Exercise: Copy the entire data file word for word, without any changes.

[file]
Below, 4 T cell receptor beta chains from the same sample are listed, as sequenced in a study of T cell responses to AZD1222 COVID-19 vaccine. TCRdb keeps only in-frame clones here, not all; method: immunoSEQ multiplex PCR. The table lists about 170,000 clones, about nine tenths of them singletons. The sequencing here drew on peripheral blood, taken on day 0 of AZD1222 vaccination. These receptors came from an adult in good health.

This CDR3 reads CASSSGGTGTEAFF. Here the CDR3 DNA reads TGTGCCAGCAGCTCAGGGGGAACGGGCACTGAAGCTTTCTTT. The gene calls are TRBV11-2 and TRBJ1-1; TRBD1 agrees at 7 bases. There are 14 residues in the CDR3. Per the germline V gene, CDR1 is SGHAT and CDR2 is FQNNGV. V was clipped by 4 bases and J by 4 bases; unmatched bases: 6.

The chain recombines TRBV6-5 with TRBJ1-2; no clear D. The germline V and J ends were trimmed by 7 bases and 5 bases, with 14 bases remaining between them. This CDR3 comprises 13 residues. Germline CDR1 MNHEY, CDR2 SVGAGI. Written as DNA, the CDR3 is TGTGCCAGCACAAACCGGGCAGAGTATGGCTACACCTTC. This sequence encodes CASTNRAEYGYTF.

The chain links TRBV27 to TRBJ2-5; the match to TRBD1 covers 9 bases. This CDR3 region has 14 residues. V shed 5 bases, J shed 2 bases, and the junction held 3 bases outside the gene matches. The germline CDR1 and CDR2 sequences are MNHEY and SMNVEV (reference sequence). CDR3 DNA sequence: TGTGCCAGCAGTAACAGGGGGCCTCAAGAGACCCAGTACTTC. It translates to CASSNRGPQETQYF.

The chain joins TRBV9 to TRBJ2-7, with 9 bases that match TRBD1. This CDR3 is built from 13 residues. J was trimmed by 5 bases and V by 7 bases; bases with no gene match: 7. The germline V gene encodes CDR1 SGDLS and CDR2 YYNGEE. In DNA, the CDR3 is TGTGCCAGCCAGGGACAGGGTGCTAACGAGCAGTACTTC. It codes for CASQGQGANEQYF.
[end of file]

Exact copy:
Below, 4 T cell receptor beta chains from the same sample are listed, as sequenced in a study of T cell responses to AZD1222 COVID-19 vaccine. TCRdb keeps only in-frame clones here, not all; method: immunoSEQ multiplex PCR. The table lists about 170,000 clones, about nine tenths of them singletons. The sequencing here drew on peripheral blood, taken on day 0 of AZD1222 vaccination. These receptors came from an adult in good health.

This CDR3 reads CASSSGGTGTEAFF. Here the CDR3 DNA reads TGTGCCAGCAGCTCAGGGGGAACGGGCACTGAAGCTTTCTTT. The gene calls are TRBV11-2 and TRBJ1-1; TRBD1 agrees at 7 bases. There are 14 residues in the CDR3. Per the germline V gene, CDR1 is SGHAT and CDR2 is FQNNGV. V was clipped by 4 bases and J by 4 bases; unmatched bases: 6.

The chain recombines TRBV6-5 with TRBJ1-2; no clear D. The germline V and J ends were trimmed by 7 bases and 5 bases, with 14 bases remaining between them. This CDR3 comprises 13 residues. Germline CDR1 MNHEY, CDR2 SVGAGI. Written as DNA, the CDR3 is TGTGCCAGCACAAACCGGGCAGAGTATGGCTACACCTTC. This sequence encodes CASTNRAEYGYTF.

The chain links TRBV27 to TRBJ2-5; the match to TRBD1 covers 9 bases. This CDR3 region has 14 residues. V shed 5 bases, J shed 2 bases, and the junction held 3 bases outside the gene matches. The germline CDR1 and CDR2 sequences are MNHEY and SMNVEV (reference sequence). CDR3 DNA sequence: TGTGCCAGCAGTAACAGGGGGCCTCAAGAGACCCAGTACTTC. It translates to CASSNRGPQETQYF.

The chain joins TRBV9 to TRBJ2-7, with 9 bases that match TRBD1. This CDR3 is built from 13 residues. J was trimmed by 5 bases and V by 7 bases; bases with no gene match: 7. The germline V gene encodes CDR1 SGDLS and CDR2 YYNGEE. In DNA, the CDR3 is TGTGCCAGCCAGGGACAGGGTGCTAACGAGCAGTACTTC. It codes for CASQGQGANEQYF.